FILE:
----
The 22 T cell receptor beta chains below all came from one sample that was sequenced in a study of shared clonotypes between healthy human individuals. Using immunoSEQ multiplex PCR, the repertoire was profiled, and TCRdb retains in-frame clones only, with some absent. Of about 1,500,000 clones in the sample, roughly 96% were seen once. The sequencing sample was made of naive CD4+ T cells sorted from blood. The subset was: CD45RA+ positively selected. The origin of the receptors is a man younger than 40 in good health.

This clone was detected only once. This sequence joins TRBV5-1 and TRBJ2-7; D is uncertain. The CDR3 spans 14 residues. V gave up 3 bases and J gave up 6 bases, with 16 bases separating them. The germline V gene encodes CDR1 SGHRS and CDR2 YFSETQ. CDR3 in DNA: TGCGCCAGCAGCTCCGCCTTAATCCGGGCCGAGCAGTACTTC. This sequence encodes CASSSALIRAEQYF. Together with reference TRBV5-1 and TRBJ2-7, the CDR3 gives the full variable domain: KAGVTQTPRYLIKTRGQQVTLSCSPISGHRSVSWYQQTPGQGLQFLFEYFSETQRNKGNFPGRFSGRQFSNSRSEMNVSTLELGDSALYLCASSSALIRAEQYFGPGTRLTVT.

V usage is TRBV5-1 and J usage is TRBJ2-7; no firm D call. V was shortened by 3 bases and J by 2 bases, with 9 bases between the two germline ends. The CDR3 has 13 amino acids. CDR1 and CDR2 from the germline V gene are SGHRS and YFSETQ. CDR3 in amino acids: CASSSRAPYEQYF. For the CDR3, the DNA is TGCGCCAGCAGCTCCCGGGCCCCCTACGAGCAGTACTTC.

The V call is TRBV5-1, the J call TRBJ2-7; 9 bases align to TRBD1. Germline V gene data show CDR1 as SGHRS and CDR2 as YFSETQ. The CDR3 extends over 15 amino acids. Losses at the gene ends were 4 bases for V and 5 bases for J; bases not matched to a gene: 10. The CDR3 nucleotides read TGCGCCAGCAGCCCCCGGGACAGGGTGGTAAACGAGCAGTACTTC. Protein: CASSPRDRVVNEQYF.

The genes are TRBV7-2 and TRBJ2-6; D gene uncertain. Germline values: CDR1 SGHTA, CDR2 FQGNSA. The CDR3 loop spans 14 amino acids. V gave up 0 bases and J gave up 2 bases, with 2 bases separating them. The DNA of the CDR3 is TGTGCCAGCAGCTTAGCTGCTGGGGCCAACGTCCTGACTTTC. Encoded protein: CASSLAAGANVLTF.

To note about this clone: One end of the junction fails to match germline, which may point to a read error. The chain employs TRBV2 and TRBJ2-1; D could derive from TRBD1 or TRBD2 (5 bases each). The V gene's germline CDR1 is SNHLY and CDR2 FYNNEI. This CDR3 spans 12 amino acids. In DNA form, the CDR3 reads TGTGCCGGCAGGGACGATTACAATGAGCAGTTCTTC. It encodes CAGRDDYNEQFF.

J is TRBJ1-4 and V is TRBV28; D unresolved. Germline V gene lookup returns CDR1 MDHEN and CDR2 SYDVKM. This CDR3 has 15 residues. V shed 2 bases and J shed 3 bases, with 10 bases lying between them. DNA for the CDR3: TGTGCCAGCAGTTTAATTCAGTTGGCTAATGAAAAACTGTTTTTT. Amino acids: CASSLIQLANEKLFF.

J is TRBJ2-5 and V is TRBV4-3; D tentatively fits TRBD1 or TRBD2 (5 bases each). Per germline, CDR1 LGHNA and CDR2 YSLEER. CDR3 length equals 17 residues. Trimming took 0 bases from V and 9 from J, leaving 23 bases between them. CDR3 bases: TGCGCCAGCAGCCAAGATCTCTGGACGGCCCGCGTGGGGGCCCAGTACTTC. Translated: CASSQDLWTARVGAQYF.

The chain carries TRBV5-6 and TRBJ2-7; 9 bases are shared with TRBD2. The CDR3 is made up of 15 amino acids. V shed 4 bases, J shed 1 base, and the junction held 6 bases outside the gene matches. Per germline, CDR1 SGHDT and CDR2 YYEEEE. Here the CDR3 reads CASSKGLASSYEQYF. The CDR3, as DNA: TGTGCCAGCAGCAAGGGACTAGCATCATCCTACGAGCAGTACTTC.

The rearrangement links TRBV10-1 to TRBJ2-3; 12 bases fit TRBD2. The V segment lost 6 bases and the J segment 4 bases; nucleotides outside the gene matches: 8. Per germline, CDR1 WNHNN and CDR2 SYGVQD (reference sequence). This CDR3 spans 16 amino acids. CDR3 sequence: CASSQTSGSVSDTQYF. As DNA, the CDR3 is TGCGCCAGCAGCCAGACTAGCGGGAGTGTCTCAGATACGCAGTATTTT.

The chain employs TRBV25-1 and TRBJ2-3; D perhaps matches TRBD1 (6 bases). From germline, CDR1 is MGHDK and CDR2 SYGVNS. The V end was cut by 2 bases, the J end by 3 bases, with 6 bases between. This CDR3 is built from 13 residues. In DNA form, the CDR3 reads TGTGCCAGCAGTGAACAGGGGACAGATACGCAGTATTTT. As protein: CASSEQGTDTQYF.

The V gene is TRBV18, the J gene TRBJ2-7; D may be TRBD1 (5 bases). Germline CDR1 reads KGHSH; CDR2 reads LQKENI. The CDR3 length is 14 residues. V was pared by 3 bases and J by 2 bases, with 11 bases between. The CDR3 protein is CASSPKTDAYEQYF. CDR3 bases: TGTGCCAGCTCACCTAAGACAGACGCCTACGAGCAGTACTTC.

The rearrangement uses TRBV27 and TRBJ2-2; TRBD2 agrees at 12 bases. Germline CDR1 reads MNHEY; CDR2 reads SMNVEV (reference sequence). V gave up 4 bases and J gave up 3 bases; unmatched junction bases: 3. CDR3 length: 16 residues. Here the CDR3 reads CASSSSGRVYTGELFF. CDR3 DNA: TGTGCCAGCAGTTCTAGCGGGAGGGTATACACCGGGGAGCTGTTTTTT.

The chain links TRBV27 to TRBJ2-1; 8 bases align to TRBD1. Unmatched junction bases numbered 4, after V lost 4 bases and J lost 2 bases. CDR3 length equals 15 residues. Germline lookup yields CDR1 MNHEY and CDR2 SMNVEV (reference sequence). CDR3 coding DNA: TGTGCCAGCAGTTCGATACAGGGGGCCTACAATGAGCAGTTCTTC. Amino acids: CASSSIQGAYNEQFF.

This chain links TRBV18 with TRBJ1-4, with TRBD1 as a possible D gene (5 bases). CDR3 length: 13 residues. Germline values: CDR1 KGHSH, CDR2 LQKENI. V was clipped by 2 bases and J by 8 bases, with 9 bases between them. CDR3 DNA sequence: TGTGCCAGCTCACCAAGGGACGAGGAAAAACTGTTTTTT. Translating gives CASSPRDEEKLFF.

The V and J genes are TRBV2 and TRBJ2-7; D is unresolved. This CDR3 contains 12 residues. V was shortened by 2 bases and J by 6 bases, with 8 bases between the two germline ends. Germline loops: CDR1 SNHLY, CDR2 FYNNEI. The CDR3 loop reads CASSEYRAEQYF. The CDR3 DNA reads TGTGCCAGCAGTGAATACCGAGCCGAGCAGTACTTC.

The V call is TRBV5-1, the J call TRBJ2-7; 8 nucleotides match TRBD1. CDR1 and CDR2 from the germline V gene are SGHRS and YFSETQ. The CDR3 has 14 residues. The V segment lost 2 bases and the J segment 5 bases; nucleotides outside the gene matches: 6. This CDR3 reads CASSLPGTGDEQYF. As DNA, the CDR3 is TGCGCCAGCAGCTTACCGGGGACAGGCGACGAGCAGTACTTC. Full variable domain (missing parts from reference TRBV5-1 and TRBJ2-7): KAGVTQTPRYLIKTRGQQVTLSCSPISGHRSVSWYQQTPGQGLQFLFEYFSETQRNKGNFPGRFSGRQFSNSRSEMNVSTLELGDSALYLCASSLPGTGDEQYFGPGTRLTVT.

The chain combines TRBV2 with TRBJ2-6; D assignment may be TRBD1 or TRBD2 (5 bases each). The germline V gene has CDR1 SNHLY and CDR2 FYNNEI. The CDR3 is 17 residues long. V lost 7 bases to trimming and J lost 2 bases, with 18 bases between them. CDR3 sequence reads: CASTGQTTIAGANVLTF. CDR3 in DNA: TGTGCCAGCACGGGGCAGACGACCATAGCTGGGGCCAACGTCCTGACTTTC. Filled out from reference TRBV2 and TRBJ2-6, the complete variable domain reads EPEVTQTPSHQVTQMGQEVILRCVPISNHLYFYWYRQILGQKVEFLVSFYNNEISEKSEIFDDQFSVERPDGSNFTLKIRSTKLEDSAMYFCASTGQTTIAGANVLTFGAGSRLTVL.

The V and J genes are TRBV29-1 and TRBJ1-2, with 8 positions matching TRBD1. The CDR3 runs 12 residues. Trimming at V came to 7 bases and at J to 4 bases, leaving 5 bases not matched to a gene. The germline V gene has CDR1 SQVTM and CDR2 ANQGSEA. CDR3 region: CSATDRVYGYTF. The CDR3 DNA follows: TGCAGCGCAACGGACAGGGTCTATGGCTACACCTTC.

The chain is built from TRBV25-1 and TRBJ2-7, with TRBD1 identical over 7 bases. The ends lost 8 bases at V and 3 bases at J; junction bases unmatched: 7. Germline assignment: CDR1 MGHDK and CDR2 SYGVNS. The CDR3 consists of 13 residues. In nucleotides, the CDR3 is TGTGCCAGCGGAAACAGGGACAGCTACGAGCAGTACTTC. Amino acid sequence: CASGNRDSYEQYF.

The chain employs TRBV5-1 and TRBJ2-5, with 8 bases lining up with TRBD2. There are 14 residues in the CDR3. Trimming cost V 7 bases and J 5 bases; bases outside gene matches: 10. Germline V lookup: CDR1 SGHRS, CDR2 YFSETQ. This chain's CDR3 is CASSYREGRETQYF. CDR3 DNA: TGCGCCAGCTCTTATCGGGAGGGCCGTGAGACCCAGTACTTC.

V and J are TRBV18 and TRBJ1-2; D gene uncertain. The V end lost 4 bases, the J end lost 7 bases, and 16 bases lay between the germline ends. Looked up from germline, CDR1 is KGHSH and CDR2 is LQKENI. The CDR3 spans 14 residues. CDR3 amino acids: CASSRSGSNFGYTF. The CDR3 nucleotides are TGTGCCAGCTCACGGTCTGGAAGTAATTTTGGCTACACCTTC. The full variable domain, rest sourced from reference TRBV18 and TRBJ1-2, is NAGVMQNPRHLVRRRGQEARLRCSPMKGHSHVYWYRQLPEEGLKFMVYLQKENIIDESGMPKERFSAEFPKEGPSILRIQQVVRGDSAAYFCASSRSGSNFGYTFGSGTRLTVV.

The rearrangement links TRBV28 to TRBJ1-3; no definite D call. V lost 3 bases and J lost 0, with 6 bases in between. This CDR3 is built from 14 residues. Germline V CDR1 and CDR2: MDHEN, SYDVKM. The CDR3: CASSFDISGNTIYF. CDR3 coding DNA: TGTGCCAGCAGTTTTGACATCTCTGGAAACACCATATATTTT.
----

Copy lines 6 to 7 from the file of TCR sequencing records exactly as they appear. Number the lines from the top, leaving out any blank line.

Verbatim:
To note about this clone: One end of the junction fails to match germline, which may point to a read error. The chain employs TRBV2 and TRBJ2-1; D could derive from TRBD1 or TRBD2 (5 bases each). The V gene's germline CDR1 is SNHLY and CDR2 FYNNEI. This CDR3 spans 12 amino acids. In DNA form, the CDR3 reads TGTGCCGGCAGGGACGATTACAATGAGCAGTTCTTC. It encodes CAGRDDYNEQFF.

J is TRBJ1-4 and V is TRBV28; D unresolved. Germline V gene lookup returns CDR1 MDHEN and CDR2 SYDVKM. This CDR3 has 15 residues. V shed 2 bases and J shed 3 bases, with 10 bases lying between them. DNA for the CDR3: TGTGCCAGCAGTTTAATTCAGTTGGCTAATGAAAAACTGTTTTTT. Amino acids: CASSLIQLANEKLFF.